Domain registrar and web hosting provider GoDaddy generates a lot of data, and it wanted to help its internal users get better insights without requiring intervention from the technical staff.
When your company has 14.5 million customers ranging from businesses to individual consumers, you are accustomed to wrangling quite a lot of data. Enabling your product managers, business users, data scientists, and other professionals inside your company to gain insights and value from that data can be a challenging task.
That's Sharon Graves' job at GoDaddy -- to make it easier for all company users who need to make use of data. Domain registrar and web hosting giant GoDaddy has been helping companies and individuals register their domains and host their web sites almost since the World Wide Web went mainstream in the mid to late 1990s. Founded in 1997, the company had 20% of the world's domains registered as of Sept. 30, 2015, according the company's most recent 10-K report which cites Verisign's Domain Name Industry Brief.
Graves has served as BI Tools Evangelist for Enterprise Data at GoDaddy for 6 and a half years. In that time Graves has helped move GoDaddy away from being a place where many product managers and business users relied on standard Excel for many of their data analytics needs. Graves has established a few newer platforms at GoDaddy, enabling these users to easily tap into the company's published data sources, find what they need, and find the answers to their own questions without help from a more technical team member.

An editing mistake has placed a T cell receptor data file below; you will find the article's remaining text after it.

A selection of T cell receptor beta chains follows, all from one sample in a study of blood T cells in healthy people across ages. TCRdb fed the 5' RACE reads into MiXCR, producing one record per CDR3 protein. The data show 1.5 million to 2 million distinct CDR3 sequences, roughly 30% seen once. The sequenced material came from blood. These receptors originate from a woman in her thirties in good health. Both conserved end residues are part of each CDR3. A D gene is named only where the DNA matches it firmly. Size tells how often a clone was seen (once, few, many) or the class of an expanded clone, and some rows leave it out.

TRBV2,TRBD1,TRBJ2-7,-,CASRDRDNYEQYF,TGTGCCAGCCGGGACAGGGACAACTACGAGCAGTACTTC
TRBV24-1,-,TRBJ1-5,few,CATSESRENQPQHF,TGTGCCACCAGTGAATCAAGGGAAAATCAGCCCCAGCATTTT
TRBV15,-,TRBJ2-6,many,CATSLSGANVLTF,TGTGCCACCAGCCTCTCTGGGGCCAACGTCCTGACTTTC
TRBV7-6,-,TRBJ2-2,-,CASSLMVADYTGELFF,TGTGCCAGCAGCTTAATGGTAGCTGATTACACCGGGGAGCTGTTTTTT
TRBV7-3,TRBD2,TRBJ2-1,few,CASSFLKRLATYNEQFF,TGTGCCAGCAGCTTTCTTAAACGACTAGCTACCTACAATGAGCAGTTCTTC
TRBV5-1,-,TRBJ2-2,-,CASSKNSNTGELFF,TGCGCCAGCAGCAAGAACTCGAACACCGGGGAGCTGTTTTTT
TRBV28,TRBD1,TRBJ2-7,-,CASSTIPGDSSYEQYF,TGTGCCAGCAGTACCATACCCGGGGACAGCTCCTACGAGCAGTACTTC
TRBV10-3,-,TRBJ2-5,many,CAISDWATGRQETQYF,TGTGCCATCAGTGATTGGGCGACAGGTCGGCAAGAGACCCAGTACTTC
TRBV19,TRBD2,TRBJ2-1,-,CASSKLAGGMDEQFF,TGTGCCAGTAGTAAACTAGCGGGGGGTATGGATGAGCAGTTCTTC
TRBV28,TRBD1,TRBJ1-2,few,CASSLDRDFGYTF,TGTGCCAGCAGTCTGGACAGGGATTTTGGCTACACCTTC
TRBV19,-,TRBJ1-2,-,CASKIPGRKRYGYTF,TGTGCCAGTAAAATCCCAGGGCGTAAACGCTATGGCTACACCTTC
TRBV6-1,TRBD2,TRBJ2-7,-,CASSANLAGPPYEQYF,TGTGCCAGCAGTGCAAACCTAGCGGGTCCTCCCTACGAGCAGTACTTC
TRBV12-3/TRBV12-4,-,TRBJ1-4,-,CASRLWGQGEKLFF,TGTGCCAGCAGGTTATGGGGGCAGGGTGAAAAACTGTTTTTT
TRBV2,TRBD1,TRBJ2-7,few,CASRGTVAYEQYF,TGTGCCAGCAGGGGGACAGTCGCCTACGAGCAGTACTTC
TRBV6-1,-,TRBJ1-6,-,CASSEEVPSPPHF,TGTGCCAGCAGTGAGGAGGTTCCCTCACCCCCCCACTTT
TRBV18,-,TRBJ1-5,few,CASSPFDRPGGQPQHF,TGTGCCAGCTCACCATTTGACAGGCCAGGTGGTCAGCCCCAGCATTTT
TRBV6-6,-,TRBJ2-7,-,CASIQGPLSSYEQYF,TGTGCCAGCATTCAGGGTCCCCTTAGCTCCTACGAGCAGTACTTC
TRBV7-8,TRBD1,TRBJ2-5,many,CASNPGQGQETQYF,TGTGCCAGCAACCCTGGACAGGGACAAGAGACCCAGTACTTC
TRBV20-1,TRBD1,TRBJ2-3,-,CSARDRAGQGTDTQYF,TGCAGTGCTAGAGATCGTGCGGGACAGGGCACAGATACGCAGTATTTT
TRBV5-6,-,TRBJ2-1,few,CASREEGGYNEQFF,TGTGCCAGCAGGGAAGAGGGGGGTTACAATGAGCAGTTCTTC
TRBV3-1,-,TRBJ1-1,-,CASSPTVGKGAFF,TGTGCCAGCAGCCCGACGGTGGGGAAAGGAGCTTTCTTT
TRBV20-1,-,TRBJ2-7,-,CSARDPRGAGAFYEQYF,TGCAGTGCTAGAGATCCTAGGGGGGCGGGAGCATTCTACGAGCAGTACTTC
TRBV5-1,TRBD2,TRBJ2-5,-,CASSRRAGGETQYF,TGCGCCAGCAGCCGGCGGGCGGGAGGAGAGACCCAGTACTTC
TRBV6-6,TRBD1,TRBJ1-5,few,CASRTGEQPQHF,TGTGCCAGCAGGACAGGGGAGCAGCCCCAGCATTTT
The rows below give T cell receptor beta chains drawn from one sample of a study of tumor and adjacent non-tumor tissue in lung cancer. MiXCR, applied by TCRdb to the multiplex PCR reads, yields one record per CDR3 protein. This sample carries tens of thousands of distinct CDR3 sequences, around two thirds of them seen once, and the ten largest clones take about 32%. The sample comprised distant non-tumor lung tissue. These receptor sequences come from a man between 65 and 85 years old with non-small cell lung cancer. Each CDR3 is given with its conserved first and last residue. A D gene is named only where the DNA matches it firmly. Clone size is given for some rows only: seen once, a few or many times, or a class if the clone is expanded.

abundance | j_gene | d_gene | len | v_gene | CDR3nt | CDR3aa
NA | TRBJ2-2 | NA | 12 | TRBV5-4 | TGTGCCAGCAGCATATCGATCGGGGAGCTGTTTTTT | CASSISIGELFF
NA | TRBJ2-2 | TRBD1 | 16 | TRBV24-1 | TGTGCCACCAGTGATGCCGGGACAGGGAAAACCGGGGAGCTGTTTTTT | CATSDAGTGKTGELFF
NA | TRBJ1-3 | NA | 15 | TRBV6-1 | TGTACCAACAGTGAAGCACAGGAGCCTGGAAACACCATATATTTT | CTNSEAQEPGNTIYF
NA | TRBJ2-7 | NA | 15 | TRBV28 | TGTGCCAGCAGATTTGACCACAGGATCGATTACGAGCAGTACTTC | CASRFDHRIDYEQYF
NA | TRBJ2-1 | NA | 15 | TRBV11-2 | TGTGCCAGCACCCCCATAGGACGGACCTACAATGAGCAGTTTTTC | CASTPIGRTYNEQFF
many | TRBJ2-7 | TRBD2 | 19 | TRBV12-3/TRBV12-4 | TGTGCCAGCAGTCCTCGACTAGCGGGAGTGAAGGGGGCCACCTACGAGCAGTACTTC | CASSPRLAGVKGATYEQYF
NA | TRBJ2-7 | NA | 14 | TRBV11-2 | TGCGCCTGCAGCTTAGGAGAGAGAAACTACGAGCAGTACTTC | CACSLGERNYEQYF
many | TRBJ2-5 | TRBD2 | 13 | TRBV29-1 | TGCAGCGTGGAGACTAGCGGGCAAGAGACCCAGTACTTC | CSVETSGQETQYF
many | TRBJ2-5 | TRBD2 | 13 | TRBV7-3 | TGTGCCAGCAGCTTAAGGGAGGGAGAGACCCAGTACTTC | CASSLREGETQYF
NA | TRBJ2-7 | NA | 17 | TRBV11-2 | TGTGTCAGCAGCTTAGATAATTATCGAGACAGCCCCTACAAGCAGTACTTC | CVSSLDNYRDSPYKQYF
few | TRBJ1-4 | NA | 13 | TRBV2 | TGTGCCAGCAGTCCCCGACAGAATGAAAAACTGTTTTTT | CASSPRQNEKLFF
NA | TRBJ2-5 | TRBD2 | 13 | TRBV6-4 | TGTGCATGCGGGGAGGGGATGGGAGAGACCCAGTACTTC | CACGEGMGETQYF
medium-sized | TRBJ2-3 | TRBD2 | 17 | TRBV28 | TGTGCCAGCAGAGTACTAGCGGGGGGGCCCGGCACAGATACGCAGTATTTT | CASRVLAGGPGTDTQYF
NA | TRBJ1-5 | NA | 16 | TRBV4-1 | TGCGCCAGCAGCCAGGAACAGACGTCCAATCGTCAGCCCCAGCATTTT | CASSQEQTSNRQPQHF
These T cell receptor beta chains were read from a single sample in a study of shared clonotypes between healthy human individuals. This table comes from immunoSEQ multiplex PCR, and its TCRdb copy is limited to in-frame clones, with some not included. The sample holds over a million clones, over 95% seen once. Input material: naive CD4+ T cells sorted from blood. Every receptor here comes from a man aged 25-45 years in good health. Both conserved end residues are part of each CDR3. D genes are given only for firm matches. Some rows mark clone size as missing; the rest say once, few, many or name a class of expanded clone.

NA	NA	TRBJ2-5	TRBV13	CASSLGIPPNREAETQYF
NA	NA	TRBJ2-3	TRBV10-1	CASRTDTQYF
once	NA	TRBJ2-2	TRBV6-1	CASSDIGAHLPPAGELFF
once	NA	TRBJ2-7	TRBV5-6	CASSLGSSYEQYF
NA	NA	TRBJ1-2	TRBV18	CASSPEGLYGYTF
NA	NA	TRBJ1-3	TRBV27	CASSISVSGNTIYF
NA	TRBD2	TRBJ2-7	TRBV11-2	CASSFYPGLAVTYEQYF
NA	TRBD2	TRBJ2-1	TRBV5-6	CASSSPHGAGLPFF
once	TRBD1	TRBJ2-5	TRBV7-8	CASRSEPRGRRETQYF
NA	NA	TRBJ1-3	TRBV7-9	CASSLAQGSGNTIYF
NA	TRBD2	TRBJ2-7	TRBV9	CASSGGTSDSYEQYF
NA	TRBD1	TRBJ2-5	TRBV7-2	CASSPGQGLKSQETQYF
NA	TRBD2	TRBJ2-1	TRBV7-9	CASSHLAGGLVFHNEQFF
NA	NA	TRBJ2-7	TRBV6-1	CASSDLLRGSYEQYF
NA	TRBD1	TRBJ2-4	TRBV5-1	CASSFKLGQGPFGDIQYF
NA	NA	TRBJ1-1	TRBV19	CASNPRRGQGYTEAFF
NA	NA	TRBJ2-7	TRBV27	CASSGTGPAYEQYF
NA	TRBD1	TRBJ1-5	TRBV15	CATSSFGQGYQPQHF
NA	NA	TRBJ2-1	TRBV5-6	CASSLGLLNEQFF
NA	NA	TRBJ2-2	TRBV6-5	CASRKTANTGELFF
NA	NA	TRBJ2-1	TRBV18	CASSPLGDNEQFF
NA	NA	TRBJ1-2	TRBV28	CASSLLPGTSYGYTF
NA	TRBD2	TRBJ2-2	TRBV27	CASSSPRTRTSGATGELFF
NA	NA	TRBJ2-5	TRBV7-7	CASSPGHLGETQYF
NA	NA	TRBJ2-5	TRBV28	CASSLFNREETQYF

Specifically, users were looking for business intelligence tools that could enable data exploration to identify trends and to create reports and visualizations. Users needed answers to pretty standard questions, Graves told InformationWeek in an interview. "Standard KPIs, orders, web site visits, anything really. What our end users want is to get better at meeting our customers' needs," Graves said.
For instance, are customers activating the products that they are purchasing? In the order process, is there a place where customers are stumbling? By looking at data around these behaviors, GoDaddy can figure out problems with its ecommerce sales processes.
"Maybe we defined something incorrectly, or maybe it's confusing," she said. The data can provide product owners with information about what's wrong so they can then fix it.
So enabling user self-service was an important part of the evolving BI strategy at GoDaddy.
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